Flatt Closing in on PhD, Helps to Make Change in Sport

Flatt is currently a doctoral candidate in clinical psychology at the University of North Carolina (UNC) in Chapel Hill and is on track to earn her PhD in August.

By Elvin Walker

It is an exciting but very busy time for 2010 U.S. women’s champion Rachael Flatt.

Since leaving competitive skating a decade ago, the 31-year-old has attacked life with the same gusto as she once did as an athlete. Flatt is currently a doctoral candidate in clinical psychology at the University of North Carolina (UNC) in Chapel Hill and is on track to earn her PhD in August.

The 2010 Olympian has balanced the rigors of earning an advanced degree with a schedule chock full of speaking engagements, volunteer work and as an advocate for positive change in sports with regard to mental health.

Headshot of Rachael Flatt
Rachael Flatt, 2010 Olympian and U.S. champion

“I had spent most of my undergraduate degree thinking I was going to do medical school, and upon graduation and going through the first round of medical school applications, I realized I just did not have it in my heart to go to medical school,” Flatt admitted. “It wasn't quite the right thing for me at that point in time and so I ended up taking a couple of years to think about what I wanted to do.”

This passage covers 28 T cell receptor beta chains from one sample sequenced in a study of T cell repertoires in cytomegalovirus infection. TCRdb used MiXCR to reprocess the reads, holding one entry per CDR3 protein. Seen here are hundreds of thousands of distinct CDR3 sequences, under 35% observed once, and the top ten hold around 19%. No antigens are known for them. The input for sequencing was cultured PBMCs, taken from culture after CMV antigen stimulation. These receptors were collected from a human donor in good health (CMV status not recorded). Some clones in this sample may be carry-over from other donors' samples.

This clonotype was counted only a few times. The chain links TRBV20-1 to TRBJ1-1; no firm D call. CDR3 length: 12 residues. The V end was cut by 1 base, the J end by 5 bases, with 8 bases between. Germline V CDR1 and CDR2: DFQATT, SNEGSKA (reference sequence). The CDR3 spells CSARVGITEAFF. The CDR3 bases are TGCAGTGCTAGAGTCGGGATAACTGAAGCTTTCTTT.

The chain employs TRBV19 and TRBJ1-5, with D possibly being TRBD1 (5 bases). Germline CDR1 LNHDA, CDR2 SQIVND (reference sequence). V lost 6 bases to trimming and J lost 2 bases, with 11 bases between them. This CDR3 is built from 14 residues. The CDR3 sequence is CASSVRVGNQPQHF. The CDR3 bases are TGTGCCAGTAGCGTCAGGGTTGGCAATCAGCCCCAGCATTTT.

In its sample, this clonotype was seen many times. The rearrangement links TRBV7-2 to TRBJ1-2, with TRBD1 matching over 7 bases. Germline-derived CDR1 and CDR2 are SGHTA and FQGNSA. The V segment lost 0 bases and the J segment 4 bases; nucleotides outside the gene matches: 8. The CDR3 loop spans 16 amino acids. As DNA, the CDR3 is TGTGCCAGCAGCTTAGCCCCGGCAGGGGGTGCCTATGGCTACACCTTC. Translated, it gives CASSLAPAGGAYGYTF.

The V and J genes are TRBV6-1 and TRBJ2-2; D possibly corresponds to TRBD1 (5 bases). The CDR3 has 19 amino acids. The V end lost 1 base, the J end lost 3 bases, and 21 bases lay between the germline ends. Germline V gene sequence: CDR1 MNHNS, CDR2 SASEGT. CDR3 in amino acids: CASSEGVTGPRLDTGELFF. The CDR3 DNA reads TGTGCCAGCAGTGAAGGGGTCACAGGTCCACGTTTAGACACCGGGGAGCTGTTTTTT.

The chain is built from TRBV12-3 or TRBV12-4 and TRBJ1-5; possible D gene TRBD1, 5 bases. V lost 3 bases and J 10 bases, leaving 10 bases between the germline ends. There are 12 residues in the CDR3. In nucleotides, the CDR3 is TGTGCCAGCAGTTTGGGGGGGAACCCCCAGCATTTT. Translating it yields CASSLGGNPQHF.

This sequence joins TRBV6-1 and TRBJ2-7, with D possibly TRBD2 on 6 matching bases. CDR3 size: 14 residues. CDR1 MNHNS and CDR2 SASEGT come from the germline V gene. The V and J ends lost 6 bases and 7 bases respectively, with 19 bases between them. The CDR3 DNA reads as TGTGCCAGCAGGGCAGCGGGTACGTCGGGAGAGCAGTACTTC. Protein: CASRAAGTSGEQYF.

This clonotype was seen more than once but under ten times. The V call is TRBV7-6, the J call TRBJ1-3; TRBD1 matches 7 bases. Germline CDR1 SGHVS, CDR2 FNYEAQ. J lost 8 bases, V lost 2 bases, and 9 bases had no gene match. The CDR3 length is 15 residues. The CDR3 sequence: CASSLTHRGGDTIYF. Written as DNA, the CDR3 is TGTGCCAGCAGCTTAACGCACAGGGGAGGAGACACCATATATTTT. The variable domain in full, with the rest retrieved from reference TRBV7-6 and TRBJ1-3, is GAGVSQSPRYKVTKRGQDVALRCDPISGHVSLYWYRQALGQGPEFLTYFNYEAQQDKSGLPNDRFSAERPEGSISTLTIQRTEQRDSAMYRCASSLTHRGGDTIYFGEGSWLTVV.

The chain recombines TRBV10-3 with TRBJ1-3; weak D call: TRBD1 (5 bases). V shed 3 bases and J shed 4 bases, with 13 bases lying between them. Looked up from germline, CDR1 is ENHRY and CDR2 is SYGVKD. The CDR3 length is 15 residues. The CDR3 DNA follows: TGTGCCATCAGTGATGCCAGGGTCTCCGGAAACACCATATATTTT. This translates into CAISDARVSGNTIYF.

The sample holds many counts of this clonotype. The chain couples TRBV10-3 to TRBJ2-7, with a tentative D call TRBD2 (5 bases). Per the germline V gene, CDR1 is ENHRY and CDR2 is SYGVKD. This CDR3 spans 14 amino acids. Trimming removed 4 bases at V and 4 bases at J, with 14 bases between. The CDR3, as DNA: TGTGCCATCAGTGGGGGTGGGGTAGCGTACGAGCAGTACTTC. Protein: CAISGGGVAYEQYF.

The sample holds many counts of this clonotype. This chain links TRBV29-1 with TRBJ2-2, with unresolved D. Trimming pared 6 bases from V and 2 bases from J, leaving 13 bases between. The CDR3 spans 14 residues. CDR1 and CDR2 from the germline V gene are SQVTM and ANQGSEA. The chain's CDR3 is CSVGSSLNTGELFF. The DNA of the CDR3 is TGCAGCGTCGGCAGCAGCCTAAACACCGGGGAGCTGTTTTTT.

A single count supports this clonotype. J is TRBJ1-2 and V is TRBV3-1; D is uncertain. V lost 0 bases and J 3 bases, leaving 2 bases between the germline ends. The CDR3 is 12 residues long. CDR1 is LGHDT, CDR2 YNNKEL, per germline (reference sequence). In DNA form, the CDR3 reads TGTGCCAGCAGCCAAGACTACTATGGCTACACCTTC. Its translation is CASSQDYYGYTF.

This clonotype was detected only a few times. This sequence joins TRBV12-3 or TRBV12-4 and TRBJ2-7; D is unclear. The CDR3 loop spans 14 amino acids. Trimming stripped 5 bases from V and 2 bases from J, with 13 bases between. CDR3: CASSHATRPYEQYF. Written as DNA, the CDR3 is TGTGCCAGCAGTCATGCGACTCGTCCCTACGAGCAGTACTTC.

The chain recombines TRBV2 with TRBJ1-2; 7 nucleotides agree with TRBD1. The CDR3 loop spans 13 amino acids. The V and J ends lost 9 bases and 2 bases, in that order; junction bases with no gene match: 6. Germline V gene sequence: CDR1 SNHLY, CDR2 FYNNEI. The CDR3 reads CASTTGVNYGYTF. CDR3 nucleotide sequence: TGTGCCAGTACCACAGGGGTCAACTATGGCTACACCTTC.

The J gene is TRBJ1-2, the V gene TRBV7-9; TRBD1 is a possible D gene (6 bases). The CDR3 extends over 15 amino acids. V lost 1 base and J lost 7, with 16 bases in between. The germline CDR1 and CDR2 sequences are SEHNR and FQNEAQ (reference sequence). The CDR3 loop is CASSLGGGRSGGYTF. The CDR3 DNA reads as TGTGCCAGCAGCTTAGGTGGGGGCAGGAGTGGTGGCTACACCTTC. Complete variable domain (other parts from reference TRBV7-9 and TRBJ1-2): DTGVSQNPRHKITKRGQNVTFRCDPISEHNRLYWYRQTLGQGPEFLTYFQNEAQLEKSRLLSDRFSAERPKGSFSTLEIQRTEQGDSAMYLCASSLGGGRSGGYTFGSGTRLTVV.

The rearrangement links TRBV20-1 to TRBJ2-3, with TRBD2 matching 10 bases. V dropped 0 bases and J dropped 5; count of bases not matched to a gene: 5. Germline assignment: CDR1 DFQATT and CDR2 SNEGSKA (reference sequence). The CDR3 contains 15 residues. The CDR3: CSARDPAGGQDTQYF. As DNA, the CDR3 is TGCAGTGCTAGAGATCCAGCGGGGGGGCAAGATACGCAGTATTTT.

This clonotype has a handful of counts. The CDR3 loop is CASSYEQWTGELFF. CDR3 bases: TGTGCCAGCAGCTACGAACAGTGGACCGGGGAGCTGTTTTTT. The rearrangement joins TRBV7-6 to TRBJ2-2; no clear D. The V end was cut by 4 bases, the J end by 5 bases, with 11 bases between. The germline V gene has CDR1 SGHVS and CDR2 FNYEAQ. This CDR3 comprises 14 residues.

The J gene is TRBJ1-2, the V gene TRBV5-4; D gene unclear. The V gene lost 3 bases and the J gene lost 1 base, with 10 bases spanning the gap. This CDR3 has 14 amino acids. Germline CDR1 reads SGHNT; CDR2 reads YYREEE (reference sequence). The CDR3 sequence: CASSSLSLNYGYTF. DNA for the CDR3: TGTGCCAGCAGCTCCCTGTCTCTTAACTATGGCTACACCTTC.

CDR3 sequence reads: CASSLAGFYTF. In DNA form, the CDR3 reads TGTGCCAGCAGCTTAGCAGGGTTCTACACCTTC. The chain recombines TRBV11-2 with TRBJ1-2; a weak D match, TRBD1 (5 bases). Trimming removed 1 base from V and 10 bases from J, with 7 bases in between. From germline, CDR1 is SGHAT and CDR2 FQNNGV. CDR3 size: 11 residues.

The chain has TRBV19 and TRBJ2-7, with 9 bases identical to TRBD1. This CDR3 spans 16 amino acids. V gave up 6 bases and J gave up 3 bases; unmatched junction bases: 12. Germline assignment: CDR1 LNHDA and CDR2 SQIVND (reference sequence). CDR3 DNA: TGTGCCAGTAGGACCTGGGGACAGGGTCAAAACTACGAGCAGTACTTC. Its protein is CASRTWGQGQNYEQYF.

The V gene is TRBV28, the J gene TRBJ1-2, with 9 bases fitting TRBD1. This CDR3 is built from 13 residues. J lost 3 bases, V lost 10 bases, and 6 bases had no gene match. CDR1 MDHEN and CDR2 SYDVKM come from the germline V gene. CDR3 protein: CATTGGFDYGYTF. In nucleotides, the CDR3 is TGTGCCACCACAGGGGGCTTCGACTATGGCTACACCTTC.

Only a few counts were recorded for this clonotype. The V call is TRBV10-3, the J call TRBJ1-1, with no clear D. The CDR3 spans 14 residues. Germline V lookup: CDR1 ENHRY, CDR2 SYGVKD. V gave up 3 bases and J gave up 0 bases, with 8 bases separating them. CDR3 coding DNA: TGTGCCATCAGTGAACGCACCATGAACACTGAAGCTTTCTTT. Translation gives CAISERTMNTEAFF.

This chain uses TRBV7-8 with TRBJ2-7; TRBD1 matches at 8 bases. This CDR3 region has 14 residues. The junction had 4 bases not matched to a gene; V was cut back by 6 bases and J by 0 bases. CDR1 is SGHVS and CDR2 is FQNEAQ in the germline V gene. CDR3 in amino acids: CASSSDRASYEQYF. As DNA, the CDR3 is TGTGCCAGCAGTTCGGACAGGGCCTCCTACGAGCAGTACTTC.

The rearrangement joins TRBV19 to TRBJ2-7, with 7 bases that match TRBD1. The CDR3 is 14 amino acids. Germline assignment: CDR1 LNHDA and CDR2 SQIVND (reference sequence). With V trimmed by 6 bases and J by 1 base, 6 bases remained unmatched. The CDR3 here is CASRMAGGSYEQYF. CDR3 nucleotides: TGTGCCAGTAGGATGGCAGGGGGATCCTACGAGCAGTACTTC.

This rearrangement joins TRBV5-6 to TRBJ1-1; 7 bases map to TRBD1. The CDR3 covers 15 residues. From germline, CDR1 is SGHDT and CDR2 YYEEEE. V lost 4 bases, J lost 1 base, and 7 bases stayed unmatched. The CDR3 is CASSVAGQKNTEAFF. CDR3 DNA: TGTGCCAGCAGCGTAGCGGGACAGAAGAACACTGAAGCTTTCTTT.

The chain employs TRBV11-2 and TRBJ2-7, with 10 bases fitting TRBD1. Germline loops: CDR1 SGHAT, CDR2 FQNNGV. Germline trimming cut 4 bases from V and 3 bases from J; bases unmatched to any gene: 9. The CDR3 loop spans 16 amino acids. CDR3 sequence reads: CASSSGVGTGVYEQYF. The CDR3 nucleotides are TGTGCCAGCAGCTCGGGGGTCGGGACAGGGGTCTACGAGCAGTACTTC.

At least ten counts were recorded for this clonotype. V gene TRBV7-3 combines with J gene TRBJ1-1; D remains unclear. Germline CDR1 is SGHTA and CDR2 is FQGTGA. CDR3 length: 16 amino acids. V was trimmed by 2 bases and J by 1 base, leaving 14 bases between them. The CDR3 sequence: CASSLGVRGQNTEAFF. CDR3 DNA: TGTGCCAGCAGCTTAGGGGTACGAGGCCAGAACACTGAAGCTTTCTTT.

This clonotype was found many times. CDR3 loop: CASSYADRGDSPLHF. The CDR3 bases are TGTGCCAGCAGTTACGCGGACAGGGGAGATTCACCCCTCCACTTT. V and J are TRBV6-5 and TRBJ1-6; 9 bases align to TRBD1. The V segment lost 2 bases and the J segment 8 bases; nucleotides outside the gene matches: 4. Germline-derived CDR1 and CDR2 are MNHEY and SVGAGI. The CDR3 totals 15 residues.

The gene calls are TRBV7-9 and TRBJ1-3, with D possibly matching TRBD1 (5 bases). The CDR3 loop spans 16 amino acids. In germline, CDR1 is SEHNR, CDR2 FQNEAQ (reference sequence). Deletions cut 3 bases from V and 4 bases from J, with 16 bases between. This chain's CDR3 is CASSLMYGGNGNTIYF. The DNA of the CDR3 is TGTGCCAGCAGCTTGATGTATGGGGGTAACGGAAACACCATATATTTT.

During that time, Flatt had the opportunity to get involved with digital mental health research at Stanford that focused primarily on eating disorder interventions for college students. Flooded with what she calls “lightbulb moments,” Flatt’s vision for the future quickly began to come into focus.

“With so many travel demands that athletes often face and given the specific kinds of pressures that related to sport around mental health, it became clear to me that athletes could benefit from some very tailored digital tools,” she explained. “I would be able to add a lot of value as someone with an athlete background and getting trained in clinical psychology and being able to merge those two interests and experiences to provide some value both from the research and clinical front.”